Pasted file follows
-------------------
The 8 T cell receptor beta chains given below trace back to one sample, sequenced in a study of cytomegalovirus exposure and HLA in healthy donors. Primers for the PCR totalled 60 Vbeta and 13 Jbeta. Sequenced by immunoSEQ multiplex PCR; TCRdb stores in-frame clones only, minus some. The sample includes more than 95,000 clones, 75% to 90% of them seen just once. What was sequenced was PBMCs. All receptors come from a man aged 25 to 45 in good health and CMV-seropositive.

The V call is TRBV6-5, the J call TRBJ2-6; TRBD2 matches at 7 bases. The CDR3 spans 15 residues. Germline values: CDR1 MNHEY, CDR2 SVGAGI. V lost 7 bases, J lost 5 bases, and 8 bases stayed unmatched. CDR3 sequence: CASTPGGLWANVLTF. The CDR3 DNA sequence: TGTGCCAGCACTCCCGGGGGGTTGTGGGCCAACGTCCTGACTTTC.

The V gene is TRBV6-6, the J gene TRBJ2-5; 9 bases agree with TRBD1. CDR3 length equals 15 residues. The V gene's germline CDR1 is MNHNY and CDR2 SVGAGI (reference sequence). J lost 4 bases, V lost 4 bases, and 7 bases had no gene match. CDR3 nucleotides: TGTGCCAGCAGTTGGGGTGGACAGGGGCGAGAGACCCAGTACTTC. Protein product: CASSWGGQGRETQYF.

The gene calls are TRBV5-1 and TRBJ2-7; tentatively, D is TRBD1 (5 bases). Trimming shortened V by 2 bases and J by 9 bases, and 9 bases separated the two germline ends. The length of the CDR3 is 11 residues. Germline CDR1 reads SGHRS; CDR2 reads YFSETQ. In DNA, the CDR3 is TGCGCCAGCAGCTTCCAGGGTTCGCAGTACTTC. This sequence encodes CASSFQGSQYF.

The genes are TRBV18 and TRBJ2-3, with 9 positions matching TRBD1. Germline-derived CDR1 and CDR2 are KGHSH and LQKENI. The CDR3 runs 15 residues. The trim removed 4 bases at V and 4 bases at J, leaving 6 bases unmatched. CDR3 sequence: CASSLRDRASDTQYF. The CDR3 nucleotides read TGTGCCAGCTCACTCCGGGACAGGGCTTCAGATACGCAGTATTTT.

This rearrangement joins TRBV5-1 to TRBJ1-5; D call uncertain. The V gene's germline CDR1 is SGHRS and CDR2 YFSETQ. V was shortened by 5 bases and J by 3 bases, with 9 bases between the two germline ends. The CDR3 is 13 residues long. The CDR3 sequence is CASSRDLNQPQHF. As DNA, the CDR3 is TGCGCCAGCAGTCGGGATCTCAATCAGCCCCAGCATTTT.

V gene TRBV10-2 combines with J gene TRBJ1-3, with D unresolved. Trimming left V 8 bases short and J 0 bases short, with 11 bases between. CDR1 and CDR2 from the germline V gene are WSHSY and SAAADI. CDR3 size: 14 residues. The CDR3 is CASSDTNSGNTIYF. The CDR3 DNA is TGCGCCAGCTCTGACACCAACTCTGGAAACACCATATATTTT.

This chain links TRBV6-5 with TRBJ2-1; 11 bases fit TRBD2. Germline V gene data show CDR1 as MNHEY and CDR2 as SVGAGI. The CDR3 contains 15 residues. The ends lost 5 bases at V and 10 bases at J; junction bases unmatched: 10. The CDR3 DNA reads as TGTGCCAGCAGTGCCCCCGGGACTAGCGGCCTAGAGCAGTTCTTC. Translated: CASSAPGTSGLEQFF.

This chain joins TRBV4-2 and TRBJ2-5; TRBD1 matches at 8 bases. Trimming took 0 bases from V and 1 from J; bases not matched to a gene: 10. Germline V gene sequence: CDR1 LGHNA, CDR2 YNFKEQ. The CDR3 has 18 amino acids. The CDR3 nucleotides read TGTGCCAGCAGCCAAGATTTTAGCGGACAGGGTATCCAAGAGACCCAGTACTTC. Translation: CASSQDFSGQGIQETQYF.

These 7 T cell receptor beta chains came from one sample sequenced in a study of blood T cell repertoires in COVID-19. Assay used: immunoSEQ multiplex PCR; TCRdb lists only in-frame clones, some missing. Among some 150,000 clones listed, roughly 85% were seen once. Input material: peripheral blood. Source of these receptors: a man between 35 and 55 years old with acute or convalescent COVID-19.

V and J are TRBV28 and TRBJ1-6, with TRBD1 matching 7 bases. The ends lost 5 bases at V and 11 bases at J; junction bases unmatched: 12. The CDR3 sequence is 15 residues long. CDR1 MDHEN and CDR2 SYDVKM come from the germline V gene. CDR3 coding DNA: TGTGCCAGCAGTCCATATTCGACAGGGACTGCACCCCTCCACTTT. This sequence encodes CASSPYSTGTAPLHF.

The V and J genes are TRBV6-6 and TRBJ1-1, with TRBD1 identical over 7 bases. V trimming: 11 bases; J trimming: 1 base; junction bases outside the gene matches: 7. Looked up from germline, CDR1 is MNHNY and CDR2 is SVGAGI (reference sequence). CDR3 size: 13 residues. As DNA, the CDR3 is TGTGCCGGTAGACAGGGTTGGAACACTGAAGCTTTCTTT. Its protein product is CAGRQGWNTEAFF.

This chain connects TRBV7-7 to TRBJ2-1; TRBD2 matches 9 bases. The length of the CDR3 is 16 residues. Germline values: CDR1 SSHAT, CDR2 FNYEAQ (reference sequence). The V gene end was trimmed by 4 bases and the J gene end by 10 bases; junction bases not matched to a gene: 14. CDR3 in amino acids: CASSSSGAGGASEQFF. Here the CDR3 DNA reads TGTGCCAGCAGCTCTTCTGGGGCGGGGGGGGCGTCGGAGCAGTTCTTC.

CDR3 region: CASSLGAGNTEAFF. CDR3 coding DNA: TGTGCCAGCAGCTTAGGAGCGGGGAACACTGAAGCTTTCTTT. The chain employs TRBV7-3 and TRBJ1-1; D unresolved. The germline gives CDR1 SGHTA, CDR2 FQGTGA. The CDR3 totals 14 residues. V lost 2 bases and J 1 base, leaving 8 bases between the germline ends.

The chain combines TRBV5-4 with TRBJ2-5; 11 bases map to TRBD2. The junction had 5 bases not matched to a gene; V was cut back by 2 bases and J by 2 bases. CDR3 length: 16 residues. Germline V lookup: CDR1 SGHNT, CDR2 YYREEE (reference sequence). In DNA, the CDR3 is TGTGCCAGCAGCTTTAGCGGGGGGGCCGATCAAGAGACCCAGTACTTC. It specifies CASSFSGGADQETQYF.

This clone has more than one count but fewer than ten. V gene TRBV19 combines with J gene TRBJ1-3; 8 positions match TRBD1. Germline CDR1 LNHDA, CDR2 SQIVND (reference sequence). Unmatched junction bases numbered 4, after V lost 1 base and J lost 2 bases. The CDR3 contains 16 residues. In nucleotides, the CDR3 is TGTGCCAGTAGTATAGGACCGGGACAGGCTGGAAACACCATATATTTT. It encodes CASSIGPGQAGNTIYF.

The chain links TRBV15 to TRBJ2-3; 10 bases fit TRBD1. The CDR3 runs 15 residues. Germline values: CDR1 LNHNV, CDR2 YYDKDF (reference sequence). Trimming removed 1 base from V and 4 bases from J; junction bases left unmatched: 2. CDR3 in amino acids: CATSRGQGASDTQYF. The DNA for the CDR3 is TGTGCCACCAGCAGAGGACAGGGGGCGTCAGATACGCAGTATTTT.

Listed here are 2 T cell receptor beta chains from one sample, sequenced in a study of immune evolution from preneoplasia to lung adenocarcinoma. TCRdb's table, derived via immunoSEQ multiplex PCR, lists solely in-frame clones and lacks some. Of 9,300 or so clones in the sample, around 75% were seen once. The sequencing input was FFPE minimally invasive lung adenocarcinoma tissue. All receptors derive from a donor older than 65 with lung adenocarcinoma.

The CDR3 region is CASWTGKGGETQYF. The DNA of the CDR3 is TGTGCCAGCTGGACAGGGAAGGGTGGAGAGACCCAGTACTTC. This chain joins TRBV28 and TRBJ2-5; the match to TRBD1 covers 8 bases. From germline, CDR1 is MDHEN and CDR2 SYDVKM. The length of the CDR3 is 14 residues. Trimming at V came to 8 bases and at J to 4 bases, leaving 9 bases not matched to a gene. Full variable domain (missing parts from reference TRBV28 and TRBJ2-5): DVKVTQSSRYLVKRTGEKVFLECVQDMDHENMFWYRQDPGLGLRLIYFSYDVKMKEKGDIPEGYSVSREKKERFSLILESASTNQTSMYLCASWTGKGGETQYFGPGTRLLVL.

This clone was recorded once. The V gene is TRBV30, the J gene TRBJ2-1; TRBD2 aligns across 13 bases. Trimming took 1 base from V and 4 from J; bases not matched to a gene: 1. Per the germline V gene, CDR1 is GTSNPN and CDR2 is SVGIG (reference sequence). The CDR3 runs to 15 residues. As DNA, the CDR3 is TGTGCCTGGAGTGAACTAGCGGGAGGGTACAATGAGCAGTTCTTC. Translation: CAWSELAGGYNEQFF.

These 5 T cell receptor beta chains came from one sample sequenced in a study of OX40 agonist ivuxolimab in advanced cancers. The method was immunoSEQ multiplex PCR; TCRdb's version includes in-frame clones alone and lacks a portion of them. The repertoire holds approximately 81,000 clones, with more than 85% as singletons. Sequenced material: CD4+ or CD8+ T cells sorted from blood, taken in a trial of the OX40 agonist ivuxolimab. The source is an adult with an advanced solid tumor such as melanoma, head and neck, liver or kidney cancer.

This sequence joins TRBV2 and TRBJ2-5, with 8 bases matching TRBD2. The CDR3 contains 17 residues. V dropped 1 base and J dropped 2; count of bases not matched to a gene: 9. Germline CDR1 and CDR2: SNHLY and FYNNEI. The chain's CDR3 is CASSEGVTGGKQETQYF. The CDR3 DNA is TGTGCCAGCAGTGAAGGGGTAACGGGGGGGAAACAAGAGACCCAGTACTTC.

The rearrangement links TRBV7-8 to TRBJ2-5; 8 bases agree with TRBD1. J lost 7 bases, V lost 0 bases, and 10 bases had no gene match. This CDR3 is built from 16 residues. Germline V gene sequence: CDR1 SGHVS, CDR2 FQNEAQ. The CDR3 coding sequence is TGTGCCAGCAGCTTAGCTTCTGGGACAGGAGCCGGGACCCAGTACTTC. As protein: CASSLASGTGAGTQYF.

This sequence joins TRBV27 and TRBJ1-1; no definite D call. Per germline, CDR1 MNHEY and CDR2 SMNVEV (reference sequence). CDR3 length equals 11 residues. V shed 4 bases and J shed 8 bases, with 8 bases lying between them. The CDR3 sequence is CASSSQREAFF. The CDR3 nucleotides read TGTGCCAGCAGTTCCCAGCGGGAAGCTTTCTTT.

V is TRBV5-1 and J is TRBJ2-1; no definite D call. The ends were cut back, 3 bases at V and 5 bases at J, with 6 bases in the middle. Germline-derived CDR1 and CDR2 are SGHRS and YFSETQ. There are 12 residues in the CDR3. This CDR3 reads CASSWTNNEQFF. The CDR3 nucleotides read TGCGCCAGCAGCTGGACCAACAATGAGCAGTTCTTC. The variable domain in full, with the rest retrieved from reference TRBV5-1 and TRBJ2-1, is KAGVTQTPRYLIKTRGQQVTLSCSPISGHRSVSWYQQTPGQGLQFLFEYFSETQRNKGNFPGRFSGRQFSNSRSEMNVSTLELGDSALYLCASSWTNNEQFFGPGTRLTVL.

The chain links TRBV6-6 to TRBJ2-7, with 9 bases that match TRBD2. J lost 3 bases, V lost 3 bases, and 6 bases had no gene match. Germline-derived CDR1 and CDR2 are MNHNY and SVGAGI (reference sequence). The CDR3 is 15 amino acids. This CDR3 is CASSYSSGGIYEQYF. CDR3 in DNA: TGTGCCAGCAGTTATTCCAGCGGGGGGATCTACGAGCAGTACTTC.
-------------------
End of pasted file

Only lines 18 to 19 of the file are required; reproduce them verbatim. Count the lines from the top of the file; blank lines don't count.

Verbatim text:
Listed here are 2 T cell receptor beta chains from one sample, sequenced in a study of immune evolution from preneoplasia to lung adenocarcinoma. TCRdb's table, derived via immunoSEQ multiplex PCR, lists solely in-frame clones and lacks some. Of 9,300 or so clones in the sample, around 75% were seen once. The sequencing input was FFPE minimally invasive lung adenocarcinoma tissue. All receptors derive from a donor older than 65 with lung adenocarcinoma.

The CDR3 region is CASWTGKGGETQYF. The DNA of the CDR3 is TGTGCCAGCTGGACAGGGAAGGGTGGAGAGACCCAGTACTTC. This chain joins TRBV28 and TRBJ2-5; the match to TRBD1 covers 8 bases. From germline, CDR1 is MDHEN and CDR2 SYDVKM. The length of the CDR3 is 14 residues. Trimming at V came to 8 bases and at J to 4 bases, leaving 9 bases not matched to a gene. Full variable domain (missing parts from reference TRBV28 and TRBJ2-5): DVKVTQSSRYLVKRTGEKVFLECVQDMDHENMFWYRQDPGLGLRLIYFSYDVKMKEKGDIPEGYSVSREKKERFSLILESASTNQTSMYLCASWTGKGGETQYFGPGTRLLVL.